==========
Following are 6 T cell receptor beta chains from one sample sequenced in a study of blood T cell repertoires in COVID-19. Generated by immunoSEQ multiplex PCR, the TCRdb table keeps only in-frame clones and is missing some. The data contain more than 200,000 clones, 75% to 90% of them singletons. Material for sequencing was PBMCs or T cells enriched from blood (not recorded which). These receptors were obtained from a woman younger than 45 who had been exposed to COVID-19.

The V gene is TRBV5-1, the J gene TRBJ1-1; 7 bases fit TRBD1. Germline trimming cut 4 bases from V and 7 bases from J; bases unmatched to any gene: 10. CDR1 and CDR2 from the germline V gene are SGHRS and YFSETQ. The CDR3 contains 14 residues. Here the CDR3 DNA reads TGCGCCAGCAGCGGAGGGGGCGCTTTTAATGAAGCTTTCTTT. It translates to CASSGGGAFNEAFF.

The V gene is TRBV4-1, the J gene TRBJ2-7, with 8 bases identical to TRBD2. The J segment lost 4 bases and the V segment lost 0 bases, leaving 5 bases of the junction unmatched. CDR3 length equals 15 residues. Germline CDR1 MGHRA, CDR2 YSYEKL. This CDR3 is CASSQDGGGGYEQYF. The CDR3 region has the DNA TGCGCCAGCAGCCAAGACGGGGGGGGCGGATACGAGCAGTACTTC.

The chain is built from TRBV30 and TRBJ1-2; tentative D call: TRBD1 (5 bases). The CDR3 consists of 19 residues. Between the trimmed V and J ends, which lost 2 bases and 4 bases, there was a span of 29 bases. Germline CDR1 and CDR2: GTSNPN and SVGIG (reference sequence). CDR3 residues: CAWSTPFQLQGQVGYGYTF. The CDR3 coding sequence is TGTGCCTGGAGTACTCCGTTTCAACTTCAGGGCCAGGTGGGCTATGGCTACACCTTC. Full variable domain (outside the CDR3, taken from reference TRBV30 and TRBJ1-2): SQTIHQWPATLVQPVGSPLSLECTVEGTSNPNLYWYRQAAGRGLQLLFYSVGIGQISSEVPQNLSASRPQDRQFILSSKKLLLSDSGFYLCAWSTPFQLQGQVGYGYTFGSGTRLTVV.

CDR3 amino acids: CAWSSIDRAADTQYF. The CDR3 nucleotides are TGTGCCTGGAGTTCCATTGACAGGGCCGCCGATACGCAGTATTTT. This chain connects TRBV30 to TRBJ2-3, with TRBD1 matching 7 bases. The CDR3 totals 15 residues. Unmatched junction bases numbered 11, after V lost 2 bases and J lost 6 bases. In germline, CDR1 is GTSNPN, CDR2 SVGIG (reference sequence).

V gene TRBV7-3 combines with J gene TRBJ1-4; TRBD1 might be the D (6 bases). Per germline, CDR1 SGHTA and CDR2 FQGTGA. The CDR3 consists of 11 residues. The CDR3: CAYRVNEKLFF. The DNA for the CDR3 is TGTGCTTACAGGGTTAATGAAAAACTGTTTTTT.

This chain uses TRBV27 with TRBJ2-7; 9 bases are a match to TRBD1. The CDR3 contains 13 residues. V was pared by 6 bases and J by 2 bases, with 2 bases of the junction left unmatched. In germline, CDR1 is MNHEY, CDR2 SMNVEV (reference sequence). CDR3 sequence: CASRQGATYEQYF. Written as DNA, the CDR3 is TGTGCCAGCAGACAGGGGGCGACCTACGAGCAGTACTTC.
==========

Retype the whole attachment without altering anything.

Following are 6 T cell receptor beta chains from one sample sequenced in a study of blood T cell repertoires in COVID-19. Generated by immunoSEQ multiplex PCR, the TCRdb table keeps only in-frame clones and is missing some. The data contain more than 200,000 clones, 75% to 90% of them singletons. Material for sequencing was PBMCs or T cells enriched from blood (not recorded which). These receptors were obtained from a woman younger than 45 who had been exposed to COVID-19.

The V gene is TRBV5-1, the J gene TRBJ1-1; 7 bases fit TRBD1. Germline trimming cut 4 bases from V and 7 bases from J; bases unmatched to any gene: 10. CDR1 and CDR2 from the germline V gene are SGHRS and YFSETQ. The CDR3 contains 14 residues. Here the CDR3 DNA reads TGCGCCAGCAGCGGAGGGGGCGCTTTTAATGAAGCTTTCTTT. It translates to CASSGGGAFNEAFF.

The V gene is TRBV4-1, the J gene TRBJ2-7, with 8 bases identical to TRBD2. The J segment lost 4 bases and the V segment lost 0 bases, leaving 5 bases of the junction unmatched. CDR3 length equals 15 residues. Germline CDR1 MGHRA, CDR2 YSYEKL. This CDR3 is CASSQDGGGGYEQYF. The CDR3 region has the DNA TGCGCCAGCAGCCAAGACGGGGGGGGCGGATACGAGCAGTACTTC.

The chain is built from TRBV30 and TRBJ1-2; tentative D call: TRBD1 (5 bases). The CDR3 consists of 19 residues. Between the trimmed V and J ends, which lost 2 bases and 4 bases, there was a span of 29 bases. Germline CDR1 and CDR2: GTSNPN and SVGIG (reference sequence). CDR3 residues: CAWSTPFQLQGQVGYGYTF. The CDR3 coding sequence is TGTGCCTGGAGTACTCCGTTTCAACTTCAGGGCCAGGTGGGCTATGGCTACACCTTC. Full variable domain (outside the CDR3, taken from reference TRBV30 and TRBJ1-2): SQTIHQWPATLVQPVGSPLSLECTVEGTSNPNLYWYRQAAGRGLQLLFYSVGIGQISSEVPQNLSASRPQDRQFILSSKKLLLSDSGFYLCAWSTPFQLQGQVGYGYTFGSGTRLTVV.

CDR3 amino acids: CAWSSIDRAADTQYF. The CDR3 nucleotides are TGTGCCTGGAGTTCCATTGACAGGGCCGCCGATACGCAGTATTTT. This chain connects TRBV30 to TRBJ2-3, with TRBD1 matching 7 bases. The CDR3 totals 15 residues. Unmatched junction bases numbered 11, after V lost 2 bases and J lost 6 bases. In germline, CDR1 is GTSNPN, CDR2 SVGIG (reference sequence).

V gene TRBV7-3 combines with J gene TRBJ1-4; TRBD1 might be the D (6 bases). Per germline, CDR1 SGHTA and CDR2 FQGTGA. The CDR3 consists of 11 residues. The CDR3: CAYRVNEKLFF. The DNA for the CDR3 is TGTGCTTACAGGGTTAATGAAAAACTGTTTTTT.

This chain uses TRBV27 with TRBJ2-7; 9 bases are a match to TRBD1. The CDR3 contains 13 residues. V was pared by 6 bases and J by 2 bases, with 2 bases of the junction left unmatched. In germline, CDR1 is MNHEY, CDR2 SMNVEV (reference sequence). CDR3 sequence: CASRQGATYEQYF. Written as DNA, the CDR3 is TGTGCCAGCAGACAGGGGGCGACCTACGAGCAGTACTTC.